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July 2016 Archives

New Overtime Law Offers Employers Opportunities for Change

Have you heard about the new Department of Labor Law's Overtime regulations? Effective December 2016, employees earning less than $47,476 are entitled to earn overtime. Raised from the previous $23,660 annually, this ruling dramatically widens the circle of employees that should be earning time and a half after 40 hours a week. This re-evaluation of overtime procedures is now slated to be increased every 3 years; rather than resist the changes occurring, employers should put a plan into place now for when the law takes full effect later.

What Employers Should Know About Workers' Compensation

Employers know that they must purchase insurance that will provide benefits to anyone under their employment that suffers a work related injury. This law provides protection for both parties; employers don't have to worry about being sued by an employee, and employees get the benefits that they need no matter who was at fault. This is just the first step, however, in protecting yourself and your company from workplace injury and unwanted lawsuits.

Some important considerations for employers during the hiring process - II

A few weeks back, we discussed how even though business owners in every field understandably want to fill their employee roster with the best and brightest, they must always take steps to ensure compliance with federal discrimination laws, as the failure to do so can have serious consequences.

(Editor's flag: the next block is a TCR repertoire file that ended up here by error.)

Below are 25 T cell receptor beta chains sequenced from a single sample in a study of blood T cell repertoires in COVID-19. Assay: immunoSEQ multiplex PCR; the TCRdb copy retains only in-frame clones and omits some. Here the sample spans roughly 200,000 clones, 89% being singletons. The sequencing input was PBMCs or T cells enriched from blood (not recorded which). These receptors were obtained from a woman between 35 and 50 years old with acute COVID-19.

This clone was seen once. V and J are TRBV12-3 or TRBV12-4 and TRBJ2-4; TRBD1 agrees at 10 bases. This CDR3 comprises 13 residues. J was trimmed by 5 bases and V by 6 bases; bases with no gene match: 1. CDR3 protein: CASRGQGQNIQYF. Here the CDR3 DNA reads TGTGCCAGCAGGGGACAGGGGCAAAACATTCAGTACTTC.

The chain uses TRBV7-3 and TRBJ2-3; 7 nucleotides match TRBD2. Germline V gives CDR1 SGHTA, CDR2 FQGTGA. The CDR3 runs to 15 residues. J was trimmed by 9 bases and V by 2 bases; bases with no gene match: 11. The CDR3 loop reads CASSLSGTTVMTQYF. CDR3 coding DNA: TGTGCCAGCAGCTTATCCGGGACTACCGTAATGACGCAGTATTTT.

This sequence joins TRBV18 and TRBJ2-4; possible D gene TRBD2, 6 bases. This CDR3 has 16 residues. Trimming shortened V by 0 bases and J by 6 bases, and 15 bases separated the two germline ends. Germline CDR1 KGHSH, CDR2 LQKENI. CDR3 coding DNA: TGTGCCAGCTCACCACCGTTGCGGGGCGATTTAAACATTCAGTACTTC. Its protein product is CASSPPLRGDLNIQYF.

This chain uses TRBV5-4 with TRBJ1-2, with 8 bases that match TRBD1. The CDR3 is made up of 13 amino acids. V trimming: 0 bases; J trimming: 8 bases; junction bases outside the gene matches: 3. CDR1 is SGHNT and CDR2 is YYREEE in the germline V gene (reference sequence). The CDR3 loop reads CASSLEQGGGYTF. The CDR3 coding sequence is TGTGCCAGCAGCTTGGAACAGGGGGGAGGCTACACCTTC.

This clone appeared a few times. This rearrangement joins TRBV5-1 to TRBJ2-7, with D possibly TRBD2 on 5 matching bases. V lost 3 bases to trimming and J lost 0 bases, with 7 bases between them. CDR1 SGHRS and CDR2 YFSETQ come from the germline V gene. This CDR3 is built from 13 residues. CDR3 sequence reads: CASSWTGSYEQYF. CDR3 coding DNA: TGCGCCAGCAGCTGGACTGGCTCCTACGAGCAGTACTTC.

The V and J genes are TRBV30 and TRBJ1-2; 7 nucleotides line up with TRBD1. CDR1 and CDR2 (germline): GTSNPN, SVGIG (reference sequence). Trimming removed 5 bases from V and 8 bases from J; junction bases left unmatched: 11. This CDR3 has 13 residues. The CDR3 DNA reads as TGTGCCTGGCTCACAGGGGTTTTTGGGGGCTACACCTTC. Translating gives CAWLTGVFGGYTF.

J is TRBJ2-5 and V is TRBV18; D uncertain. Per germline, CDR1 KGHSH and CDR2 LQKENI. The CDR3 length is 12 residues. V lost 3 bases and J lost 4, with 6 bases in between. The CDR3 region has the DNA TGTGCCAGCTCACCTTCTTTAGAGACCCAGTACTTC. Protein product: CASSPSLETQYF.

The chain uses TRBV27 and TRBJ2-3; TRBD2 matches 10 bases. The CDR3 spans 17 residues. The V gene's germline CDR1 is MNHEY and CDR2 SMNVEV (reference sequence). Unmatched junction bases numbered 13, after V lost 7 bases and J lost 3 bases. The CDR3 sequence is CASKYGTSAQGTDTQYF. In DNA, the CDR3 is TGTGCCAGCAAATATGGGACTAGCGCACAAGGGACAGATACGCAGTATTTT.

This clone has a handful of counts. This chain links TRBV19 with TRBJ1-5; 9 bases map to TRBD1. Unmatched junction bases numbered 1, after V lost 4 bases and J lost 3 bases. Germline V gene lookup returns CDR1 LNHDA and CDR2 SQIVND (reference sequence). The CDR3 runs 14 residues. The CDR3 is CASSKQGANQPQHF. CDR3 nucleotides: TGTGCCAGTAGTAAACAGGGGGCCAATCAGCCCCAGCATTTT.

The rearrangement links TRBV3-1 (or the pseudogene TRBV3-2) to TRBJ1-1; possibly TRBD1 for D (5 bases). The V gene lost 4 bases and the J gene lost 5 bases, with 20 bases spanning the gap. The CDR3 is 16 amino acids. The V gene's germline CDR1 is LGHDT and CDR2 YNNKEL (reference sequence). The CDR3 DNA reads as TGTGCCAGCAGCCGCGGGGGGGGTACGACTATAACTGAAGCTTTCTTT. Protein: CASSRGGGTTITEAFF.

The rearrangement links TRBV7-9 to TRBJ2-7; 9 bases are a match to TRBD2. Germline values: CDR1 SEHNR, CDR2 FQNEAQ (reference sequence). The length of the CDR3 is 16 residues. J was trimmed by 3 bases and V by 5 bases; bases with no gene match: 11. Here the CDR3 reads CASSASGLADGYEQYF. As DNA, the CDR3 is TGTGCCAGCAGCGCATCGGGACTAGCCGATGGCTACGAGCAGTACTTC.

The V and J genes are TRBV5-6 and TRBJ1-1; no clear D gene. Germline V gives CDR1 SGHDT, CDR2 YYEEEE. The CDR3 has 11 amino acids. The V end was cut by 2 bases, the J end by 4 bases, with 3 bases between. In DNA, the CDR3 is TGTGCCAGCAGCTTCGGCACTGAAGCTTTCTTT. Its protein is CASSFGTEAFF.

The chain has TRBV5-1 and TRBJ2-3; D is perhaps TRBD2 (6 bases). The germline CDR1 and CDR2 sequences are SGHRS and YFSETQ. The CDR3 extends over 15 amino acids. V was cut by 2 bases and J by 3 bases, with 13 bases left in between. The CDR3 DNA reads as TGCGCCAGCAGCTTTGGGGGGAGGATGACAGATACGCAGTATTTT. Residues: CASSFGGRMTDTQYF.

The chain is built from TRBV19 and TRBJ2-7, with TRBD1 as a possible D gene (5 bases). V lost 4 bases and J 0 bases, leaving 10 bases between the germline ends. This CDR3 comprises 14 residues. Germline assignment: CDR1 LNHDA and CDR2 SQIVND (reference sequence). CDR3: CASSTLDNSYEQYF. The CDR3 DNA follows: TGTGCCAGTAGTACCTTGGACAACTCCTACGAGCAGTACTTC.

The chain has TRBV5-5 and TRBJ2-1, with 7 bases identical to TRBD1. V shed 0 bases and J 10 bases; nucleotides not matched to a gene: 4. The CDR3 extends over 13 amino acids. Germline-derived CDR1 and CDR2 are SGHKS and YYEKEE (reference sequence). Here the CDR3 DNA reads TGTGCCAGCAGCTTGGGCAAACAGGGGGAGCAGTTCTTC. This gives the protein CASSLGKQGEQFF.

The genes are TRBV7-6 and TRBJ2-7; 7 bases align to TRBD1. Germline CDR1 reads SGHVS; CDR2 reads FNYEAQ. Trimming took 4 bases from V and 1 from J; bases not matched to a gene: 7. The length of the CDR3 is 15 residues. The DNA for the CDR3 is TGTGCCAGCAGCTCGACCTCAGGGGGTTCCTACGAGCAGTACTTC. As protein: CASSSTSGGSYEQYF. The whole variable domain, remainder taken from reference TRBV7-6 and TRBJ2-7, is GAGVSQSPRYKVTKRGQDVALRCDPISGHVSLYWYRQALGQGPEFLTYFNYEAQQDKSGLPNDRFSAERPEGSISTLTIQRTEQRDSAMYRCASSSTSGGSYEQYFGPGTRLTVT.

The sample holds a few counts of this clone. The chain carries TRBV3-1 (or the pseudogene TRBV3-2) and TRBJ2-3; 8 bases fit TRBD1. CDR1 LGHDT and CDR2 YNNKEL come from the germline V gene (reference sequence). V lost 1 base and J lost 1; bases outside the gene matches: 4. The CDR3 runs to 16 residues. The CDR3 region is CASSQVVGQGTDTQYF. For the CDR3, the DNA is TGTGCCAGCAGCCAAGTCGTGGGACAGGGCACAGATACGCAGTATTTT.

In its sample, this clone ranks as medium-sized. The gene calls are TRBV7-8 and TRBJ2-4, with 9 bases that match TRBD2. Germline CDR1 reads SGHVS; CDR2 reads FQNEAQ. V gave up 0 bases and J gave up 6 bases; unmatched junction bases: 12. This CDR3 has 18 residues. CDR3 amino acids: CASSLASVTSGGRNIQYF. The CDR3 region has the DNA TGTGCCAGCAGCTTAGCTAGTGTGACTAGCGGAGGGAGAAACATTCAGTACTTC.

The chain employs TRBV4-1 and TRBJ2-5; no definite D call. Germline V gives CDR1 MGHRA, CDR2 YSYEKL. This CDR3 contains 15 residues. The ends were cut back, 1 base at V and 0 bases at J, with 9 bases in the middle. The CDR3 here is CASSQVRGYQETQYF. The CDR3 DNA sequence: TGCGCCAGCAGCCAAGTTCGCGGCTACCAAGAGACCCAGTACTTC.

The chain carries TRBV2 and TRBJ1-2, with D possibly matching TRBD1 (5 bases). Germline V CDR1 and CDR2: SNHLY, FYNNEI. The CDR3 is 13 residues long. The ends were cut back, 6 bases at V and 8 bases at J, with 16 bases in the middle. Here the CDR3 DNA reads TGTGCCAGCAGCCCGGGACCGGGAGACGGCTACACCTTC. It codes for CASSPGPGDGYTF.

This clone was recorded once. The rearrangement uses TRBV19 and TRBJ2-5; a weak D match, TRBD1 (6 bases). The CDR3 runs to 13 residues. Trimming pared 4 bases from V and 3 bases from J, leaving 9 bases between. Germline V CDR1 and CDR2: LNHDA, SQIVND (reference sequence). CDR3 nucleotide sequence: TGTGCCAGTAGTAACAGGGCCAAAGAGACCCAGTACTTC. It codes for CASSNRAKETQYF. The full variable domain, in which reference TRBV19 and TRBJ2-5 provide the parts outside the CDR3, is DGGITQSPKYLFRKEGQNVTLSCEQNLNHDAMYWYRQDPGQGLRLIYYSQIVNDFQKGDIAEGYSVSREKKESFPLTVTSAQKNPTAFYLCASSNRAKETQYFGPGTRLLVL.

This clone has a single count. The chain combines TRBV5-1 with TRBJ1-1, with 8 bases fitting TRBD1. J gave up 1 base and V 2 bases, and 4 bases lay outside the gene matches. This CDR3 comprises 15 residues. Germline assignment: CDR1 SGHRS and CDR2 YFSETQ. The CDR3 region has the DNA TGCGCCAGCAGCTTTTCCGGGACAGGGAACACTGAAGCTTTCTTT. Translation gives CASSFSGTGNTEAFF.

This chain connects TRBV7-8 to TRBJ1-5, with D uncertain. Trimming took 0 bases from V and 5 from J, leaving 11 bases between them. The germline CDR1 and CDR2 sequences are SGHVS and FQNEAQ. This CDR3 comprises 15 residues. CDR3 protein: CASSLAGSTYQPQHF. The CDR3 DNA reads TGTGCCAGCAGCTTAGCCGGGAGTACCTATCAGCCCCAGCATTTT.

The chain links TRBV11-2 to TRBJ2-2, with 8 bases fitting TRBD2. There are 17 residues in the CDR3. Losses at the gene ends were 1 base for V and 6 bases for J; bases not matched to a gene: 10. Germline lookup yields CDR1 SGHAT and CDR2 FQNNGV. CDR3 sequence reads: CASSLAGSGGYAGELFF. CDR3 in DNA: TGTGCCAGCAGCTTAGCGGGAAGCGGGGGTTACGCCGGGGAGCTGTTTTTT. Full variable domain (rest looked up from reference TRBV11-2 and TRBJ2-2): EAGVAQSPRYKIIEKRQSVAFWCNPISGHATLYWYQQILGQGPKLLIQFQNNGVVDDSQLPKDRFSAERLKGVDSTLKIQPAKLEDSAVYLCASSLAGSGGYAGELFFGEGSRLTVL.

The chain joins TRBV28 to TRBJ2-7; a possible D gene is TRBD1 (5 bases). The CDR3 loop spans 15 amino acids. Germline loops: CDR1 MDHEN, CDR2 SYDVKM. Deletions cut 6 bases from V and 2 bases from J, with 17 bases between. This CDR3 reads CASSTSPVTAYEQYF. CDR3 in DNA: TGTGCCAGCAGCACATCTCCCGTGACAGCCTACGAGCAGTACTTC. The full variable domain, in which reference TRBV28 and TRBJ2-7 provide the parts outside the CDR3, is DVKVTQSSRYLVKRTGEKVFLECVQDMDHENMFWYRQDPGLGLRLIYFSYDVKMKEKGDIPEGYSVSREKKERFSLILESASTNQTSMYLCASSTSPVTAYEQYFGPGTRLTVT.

EEOC announces settlement in historic sexual orientation discrimination lawsuit

The U.S. Equal Employment Opportunity Commission, the federal agency tasked with enforcing anti-discrimination laws, made history when it filed one of the first ever sexual orientation discrimination lawsuits back in March.

6 Questions to Ask When an Employee Requests Medical Leave: Family and Medical Leave Laws

First of all, what is the law dictating the allowance of medical and family leave? The Family and Medical Leave Act was put into place in 1993 to help balance the demands of the workplace and the family or medical needs of employees. An employee is entitled to 12 weeks of unpaid leave for a variety of reasons, but only under certain conditions. It is important for employers to remain vigilant when allowing or turning down an employee's request for leave in order to stay on the safe side of the law and keep the morale of their workplace healthy. Here are the 6 things you should verify as an employer to be sure that you are granting leave to the right people.

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